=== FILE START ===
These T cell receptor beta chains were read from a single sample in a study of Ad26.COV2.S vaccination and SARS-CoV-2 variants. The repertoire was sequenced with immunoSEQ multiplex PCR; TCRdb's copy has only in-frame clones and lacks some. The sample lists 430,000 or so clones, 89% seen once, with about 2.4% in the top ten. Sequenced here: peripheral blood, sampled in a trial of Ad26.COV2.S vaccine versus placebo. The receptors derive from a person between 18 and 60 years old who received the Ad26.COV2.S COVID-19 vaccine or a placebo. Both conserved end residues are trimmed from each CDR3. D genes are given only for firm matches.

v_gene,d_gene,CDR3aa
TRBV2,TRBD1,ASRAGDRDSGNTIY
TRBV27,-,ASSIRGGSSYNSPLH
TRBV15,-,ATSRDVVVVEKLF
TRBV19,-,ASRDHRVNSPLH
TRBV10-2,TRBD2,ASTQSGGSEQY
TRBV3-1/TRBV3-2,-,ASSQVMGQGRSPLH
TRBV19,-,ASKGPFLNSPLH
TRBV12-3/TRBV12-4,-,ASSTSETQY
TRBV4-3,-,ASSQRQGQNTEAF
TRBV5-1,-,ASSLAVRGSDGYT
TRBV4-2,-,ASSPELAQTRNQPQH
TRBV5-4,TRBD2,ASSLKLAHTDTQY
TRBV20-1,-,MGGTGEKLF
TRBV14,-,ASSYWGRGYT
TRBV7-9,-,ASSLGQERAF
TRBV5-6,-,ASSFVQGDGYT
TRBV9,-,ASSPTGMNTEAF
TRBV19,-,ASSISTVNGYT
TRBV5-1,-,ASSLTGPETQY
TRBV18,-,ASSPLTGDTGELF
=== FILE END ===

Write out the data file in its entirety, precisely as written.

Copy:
These T cell receptor beta chains were read from a single sample in a study of Ad26.COV2.S vaccination and SARS-CoV-2 variants. The repertoire was sequenced with immunoSEQ multiplex PCR; TCRdb's copy has only in-frame clones and lacks some. The sample lists 430,000 or so clones, 89% seen once, with about 2.4% in the top ten. Sequenced here: peripheral blood, sampled in a trial of Ad26.COV2.S vaccine versus placebo. The receptors derive from a person between 18 and 60 years old who received the Ad26.COV2.S COVID-19 vaccine or a placebo. Both conserved end residues are trimmed from each CDR3. D genes are given only for firm matches.

v_gene,d_gene,CDR3aa
TRBV2,TRBD1,ASRAGDRDSGNTIY
TRBV27,-,ASSIRGGSSYNSPLH
TRBV15,-,ATSRDVVVVEKLF
TRBV19,-,ASRDHRVNSPLH
TRBV10-2,TRBD2,ASTQSGGSEQY
TRBV3-1/TRBV3-2,-,ASSQVMGQGRSPLH
TRBV19,-,ASKGPFLNSPLH
TRBV12-3/TRBV12-4,-,ASSTSETQY
TRBV4-3,-,ASSQRQGQNTEAF
TRBV5-1,-,ASSLAVRGSDGYT
TRBV4-2,-,ASSPELAQTRNQPQH
TRBV5-4,TRBD2,ASSLKLAHTDTQY
TRBV20-1,-,MGGTGEKLF
TRBV14,-,ASSYWGRGYT
TRBV7-9,-,ASSLGQERAF
TRBV5-6,-,ASSFVQGDGYT
TRBV9,-,ASSPTGMNTEAF
TRBV19,-,ASSISTVNGYT
TRBV5-1,-,ASSLTGPETQY
TRBV18,-,ASSPLTGDTGELF